Today, Almost 50 Years After The Original Richard Nixon-Golda Meir Understandings, Israel’s Nuclear Capability – Declared Or Not – Is A Solid Fact Recognized By All

In September 1969, When Meir Made Her First Visit To The U.S. As Prime Minister, She Reached An Array Of Understandings With Nixon That Removed Any Dispute Over The Nuclear Issue From The Agenda Between The Two Countries. The Understandings Concluded A Decade Of Cat-And-Mouse Between Them On This Issue.

Per The Understandings, The United States Accepts Israel’s Unique Nuclear Status, Will Not Press It To Join The Nuclear Non-Proliferation Pact And Will Defend It In International Forums. For Its Part, Israel Will Continue To Refer To Its Nuclear Capability As If Hidden; It Will Continue To Assert That It Will Not Be The First In The Region To Introduce A Nuclear Weapon.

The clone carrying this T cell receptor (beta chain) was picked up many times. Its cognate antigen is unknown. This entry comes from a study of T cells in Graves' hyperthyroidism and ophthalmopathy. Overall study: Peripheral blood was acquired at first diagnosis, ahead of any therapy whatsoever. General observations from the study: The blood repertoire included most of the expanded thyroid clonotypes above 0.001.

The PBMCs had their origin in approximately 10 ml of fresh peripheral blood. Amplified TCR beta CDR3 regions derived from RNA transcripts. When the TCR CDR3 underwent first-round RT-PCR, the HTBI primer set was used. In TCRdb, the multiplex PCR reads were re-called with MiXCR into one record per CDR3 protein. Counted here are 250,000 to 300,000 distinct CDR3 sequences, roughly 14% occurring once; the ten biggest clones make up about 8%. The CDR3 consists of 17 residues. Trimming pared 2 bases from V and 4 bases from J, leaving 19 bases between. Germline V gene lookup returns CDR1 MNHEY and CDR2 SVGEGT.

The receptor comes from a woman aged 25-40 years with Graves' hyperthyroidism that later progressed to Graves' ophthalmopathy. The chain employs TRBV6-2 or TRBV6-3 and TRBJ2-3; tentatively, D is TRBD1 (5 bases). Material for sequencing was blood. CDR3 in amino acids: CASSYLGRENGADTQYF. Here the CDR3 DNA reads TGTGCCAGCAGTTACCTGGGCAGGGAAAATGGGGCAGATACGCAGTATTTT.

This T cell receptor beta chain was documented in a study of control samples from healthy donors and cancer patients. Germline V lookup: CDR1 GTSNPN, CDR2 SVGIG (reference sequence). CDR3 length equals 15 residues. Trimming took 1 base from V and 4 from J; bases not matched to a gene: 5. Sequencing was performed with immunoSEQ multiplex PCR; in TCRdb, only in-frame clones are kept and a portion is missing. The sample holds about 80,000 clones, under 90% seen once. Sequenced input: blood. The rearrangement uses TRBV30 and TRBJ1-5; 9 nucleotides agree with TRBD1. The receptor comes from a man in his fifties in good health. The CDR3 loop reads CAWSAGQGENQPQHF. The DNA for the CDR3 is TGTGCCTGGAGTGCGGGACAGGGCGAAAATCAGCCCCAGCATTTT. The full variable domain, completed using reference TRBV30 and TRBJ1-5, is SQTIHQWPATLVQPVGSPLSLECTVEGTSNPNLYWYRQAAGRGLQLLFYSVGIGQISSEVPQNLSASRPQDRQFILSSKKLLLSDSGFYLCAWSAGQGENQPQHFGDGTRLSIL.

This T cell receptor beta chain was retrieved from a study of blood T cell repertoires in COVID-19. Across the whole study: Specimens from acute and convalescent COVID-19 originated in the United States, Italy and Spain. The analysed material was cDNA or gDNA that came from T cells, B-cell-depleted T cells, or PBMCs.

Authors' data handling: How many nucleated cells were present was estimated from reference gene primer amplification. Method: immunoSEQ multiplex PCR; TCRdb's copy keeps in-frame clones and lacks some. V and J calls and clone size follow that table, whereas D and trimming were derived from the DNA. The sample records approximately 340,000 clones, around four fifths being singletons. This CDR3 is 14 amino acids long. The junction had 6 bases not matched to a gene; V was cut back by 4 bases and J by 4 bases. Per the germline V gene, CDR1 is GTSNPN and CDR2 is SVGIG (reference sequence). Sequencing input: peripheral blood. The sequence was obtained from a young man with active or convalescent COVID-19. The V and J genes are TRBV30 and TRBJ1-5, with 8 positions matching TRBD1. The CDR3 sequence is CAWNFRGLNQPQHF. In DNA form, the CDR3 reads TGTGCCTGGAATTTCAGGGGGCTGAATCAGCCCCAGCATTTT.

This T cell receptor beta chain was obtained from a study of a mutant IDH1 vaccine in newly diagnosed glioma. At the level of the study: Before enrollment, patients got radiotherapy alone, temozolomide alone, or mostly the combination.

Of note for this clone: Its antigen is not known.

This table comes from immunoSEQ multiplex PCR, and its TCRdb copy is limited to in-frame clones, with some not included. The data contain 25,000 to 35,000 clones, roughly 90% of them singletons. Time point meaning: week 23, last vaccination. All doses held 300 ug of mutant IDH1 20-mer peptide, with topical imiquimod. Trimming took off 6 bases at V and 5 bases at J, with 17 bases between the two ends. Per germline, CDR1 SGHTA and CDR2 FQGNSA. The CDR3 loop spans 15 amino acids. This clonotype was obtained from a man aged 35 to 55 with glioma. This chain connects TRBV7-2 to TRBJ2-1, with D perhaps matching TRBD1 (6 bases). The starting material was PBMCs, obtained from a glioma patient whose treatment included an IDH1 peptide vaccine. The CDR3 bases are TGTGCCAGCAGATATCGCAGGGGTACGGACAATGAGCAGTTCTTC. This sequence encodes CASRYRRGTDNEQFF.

The Nixon-Meir Understandings Were A Practical Arrangement That Solved Concrete Problems Weighing On Relations Between The Countries At The Time. The U.S. Already Knew That Israel Had Crossed Or Was Crossing The Nuclear Threshold, It Knew That Its Own Policy Of Trying To Stop This Had Failed, And It Recognized That It Had To Adjust Its Attitude Given The New Reality.

The U.S. Needed The Understandings So It Could Deliver Phantom Jets To Israel, And The Delivery Began That Same Month, After Negotiations The Year Before Over The Sale Had Involved A Harsh Confrontation Over The Nuclear Issue. Also, It Was Necessary To End The Yearly Visits By American Nuclear Inspectors To Dimona; By 1969, The Americans Realized They Couldn’t Reverse The New Nuclear Reality And That The Only Way To Minimize The Damage Was To Keep It Hidden.

Today, Almost 50 Years After The Original Understandings, Israel’s Nuclear Capability – Declared Or Not – Is A Solid Fact Recognized By All. Paradoxically, The Leaders Of This Nuclear Power Still Feel That They Need A Presidential Piece Of Paper To Confirm This.